Standing Back

Most die hard street photographers would argue vehemently against the use of telephoto lenses when working on the street (most would argue that anything over 80mm contravenes their ‘code’). I think they would say it was disingenuous and sneaky. I can see their point, however sneaking around with a wide-angle lens tucked under your coat isn’t exactly out in the open either. The fact is there are only a certain number of ways to catch your subject unawares and this is one of them. So I was set the task of using a long-lens (in my case 82.5mm-315mm efl) to make photographs of people at a distance. I was to note the practical and technical advantages and disadvantages to using this type of lens for this kind of work. I have also made note of my comfort level and other thoughts running through my head whilst taking this small set.

Flower girls

Flower girls – ISO800 f/6.3 1/250 315mm

Pouring with rain, these two women had clearly decided it wouldn’t stop them from finding a bargain although one looks distinctly less interested than the other. As you can see I have the ISO at 800 and stopped down as far as I can to gain shutter speed. It was pretty dark and very wet. I think the rain comes out well in the image having been compressed by the telephoto lens and set against the dark background of the UPS vehicle.

Wet walk

Wet walk – ISO400 f/6.3 1/320 315mm

Taken again at my maximum focal length I though this man had spotted me and for a moment had a pang of slight anxiety. The question was, why? See below for my feelings on this.

Breakfast Afloat - ISO800 f/6.3 1/200 315mm

Breakfast Afloat – ISO800 f/6.3 1/200 315mm

I particularly like this image as I feel it represents what should be possible with the long lens. Without intruding I am able to capture a completely genuine shot of the couple enjoying their morning on the water. As the lens flattens the image out the viewer also gets to guess that it is relatively early morning with the dew still on the cobwebs. It distinctly tells us that they are on a boat in a canal. As with all the previous shots the ability to get ‘more’ in the frame gives the viewer much more information about the circumstance. As such, I don’t feel the need to fill the frame with just them. If I had then some of the story would have been lost.

I had some issues (both technical and emotional) with photographing with a telephoto lens. I didn’t enjoy having to work at a high ISO to obtain the shutter speeds needed to stop camera shake. Things (cars, branches, unwanted people) did get in the way of my view. I hadn’t really done it before (I much prefer my small zoom lens for this sort of work) and found the lens cumbersome when trying to stay out of sight. And here’s the thing, I did feel like I was trying to stay hidden from my quarry. I also felt like I was snooping and waiting for a tap on the shoulder asking what I was up to (indeed on a separate occasion whilst photographing my children in a playground I was asked what I was doing. Guess which lens I was using? Would I have been asked the same with a smaller more ‘friendly’ lens?). There is a certain negativity attached to photographing people covertly with a telephoto lens which obviously harks back in part to police surveillance, secret service type stuff from the movies and TV. However, it’s not only films that perpetuate this but also the real world where the flavour of the moment stars are ‘papped’ doing something interesting (or nothing at all, the topless shots of Kate Middleton being a point in case) in order to sell to the press and media outlets. Indeed, the British Press is currently being hauled over the coals as part the Leveson Enquiry. Although, of course, this is concerned with phone tapping it feeds in to what is perceived as the grubby world of investigative (and just plain invasive) journalism. So, this is what is subconsciously in the back of my mind when I lift my 300mm lens to my eye (I suspect).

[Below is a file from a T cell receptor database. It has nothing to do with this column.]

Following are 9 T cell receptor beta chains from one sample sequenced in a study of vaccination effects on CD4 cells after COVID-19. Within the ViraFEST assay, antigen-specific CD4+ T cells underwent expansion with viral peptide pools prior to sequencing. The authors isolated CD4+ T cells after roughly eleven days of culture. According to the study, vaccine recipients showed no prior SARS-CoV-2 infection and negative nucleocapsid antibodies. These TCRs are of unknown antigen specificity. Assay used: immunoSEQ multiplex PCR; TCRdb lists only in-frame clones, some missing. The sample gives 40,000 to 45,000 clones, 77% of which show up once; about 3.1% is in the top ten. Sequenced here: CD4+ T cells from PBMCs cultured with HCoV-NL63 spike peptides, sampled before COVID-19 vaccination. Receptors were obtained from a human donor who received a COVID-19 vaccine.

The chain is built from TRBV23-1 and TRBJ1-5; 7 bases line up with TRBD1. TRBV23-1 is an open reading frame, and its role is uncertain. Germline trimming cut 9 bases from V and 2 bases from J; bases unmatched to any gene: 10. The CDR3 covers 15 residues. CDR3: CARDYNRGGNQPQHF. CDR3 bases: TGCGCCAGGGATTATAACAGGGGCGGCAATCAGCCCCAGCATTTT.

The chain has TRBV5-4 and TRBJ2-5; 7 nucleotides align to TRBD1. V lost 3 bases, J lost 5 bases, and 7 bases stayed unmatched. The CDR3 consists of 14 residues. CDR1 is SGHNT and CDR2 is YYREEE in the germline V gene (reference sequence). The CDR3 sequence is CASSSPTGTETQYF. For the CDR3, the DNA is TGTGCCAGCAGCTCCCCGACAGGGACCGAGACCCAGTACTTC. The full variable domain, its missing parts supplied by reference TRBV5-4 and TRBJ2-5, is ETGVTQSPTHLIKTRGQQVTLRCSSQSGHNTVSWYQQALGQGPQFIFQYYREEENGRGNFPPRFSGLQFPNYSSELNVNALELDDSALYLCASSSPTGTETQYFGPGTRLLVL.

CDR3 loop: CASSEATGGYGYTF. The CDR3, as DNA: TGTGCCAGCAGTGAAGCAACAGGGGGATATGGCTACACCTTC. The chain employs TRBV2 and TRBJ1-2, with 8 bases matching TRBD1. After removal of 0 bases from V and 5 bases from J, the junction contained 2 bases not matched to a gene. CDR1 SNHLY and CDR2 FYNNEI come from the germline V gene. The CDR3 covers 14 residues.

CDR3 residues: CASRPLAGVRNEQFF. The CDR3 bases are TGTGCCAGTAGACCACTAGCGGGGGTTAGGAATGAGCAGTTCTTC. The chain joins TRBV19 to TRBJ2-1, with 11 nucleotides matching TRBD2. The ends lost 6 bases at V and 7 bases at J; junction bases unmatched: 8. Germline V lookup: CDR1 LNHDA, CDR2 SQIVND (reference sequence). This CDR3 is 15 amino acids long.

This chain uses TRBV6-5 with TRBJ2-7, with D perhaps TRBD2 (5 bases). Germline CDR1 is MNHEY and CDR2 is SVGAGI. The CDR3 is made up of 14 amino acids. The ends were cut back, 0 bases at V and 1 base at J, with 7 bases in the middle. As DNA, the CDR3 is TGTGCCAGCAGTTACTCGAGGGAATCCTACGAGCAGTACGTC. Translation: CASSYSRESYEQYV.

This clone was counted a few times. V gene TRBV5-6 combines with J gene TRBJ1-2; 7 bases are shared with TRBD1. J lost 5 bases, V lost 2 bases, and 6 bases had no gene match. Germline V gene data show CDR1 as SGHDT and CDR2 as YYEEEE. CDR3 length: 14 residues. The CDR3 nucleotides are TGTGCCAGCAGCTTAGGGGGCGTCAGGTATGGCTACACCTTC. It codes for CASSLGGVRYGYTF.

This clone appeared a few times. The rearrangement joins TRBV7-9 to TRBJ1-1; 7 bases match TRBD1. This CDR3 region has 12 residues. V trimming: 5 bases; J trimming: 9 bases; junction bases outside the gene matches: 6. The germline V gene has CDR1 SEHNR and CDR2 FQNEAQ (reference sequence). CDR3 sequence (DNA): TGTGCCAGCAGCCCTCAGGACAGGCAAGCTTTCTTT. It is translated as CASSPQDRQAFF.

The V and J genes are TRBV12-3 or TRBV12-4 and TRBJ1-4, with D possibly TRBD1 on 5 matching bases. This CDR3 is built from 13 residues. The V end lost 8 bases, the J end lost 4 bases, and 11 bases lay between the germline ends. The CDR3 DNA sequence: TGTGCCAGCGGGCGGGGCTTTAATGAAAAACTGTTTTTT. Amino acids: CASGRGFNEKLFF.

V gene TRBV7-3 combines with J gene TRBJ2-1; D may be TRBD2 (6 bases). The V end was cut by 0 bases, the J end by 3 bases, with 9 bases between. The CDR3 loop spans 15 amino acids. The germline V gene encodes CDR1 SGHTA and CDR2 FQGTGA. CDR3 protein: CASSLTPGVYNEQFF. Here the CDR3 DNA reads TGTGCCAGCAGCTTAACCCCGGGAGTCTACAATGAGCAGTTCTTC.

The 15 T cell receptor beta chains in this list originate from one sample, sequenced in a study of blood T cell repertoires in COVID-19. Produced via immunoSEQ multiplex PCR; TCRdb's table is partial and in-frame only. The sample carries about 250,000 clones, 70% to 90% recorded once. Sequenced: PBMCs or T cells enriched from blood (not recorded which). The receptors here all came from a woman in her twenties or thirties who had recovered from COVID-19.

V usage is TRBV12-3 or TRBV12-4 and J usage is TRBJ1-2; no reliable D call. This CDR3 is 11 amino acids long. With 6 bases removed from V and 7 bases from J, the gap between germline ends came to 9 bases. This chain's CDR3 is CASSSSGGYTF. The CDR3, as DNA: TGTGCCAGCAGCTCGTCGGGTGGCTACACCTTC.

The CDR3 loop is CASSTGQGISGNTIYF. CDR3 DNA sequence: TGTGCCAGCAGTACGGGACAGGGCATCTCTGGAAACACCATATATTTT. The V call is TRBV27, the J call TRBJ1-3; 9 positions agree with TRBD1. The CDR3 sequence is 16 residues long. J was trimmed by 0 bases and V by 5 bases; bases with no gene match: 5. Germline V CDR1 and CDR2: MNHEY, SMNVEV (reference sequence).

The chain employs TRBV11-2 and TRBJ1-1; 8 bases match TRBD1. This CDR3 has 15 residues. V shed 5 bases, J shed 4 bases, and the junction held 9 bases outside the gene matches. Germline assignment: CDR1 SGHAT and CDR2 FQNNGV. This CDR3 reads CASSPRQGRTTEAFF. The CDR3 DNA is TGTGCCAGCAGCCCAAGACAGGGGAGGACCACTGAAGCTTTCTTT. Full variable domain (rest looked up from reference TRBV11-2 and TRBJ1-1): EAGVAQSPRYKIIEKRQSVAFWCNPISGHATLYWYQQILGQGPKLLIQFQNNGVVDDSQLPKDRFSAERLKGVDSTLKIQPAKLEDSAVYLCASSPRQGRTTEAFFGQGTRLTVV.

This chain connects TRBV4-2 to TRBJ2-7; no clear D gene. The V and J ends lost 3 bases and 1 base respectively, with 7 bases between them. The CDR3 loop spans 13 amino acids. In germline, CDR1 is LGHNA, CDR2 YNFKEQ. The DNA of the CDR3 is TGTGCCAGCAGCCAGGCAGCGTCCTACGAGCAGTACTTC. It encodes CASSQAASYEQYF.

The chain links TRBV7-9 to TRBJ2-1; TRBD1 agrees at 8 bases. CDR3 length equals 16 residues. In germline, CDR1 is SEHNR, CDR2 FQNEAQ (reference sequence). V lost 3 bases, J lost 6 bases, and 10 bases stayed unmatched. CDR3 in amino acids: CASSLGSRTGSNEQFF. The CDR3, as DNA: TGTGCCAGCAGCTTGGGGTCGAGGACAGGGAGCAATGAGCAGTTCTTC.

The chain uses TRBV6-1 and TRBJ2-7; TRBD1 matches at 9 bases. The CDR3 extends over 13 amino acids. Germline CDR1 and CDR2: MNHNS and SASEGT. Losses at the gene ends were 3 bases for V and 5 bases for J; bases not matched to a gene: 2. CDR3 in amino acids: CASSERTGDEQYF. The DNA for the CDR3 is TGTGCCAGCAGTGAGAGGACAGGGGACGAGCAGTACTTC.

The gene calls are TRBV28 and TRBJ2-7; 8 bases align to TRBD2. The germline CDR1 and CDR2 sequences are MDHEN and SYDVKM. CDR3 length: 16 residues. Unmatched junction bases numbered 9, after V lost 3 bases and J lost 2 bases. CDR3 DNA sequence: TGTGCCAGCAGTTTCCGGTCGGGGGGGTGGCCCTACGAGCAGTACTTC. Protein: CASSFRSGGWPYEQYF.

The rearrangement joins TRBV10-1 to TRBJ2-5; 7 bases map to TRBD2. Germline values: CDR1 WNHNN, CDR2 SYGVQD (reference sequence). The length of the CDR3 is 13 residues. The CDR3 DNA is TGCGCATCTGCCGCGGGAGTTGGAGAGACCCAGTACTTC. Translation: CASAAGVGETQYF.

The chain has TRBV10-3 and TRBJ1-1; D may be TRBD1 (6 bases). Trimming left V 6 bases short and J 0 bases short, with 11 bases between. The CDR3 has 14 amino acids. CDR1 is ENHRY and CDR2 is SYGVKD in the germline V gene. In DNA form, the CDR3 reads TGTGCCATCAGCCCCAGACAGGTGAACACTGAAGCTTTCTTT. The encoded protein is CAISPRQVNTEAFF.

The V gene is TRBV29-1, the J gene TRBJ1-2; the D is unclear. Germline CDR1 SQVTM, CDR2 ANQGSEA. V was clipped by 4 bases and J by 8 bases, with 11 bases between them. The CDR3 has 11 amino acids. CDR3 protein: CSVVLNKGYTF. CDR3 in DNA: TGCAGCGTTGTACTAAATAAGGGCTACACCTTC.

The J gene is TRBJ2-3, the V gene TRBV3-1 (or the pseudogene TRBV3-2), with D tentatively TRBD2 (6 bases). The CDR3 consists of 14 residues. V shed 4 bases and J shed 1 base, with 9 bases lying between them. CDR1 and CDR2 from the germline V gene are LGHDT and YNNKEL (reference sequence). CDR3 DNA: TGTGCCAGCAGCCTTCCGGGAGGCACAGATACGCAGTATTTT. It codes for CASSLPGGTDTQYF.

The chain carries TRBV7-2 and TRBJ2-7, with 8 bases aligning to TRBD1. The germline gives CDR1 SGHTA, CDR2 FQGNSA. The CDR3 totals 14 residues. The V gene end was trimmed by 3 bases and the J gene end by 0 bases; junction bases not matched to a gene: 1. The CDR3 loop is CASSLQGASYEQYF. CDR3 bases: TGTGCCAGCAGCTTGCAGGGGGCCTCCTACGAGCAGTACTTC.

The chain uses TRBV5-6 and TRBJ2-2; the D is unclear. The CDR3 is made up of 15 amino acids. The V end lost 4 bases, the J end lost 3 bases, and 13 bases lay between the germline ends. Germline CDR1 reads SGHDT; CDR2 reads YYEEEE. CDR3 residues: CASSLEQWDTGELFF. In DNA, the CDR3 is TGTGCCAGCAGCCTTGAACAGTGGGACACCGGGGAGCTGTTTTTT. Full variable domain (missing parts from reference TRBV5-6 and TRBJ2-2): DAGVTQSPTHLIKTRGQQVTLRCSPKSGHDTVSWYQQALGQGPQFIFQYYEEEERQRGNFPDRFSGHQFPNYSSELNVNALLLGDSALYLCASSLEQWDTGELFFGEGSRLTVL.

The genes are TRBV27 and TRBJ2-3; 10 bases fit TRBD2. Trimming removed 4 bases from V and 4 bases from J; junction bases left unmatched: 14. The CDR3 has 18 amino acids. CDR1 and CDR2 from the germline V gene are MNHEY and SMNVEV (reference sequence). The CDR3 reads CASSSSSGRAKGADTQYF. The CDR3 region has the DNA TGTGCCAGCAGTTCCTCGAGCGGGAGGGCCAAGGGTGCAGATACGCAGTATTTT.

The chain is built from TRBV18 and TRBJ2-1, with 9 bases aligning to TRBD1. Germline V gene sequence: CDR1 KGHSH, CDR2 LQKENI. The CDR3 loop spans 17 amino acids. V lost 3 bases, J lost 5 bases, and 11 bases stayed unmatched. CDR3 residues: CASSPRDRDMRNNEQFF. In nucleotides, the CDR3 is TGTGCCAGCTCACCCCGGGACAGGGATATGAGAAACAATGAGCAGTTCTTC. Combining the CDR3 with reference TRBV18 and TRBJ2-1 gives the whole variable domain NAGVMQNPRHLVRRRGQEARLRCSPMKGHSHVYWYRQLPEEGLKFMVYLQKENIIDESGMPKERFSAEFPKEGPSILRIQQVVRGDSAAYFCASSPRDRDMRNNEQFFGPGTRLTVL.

Susan Sontag refers to the camera as a gun, “Just as a camera is a sublimation of the gun, to photograph someone is a subliminal murder – a soft murder, appropriate to a sad, frightened time.” (Susan Sontag – On Photography, 1977). So on this premise I am pointing a howitzer at these people.

I would never say never to using my telephoto for shooting people but it would not be my weapon of choice.

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3 thoughts on “Standing Back

  1. Paul, this is a really interesting assignment and your photographs still tell the story on urban life. I think many street photographers get a bit hung up on long vs short lens. Whatever we do (for I shoot street) we are observing and recording other peoples lives so be it close or from a distant as long as we do it well, capture the moment, and show some empathy to our subjects it really does not matter how we get the result.

    Nice Work :-)

    • Thanks Richard. I think your word ’empathy’ is important in this case. However, I still suspect a lot of people associate long lens with unscrupulous journos!

  2. Pingback: Assignment Two – People and Place – Research | BA Blog

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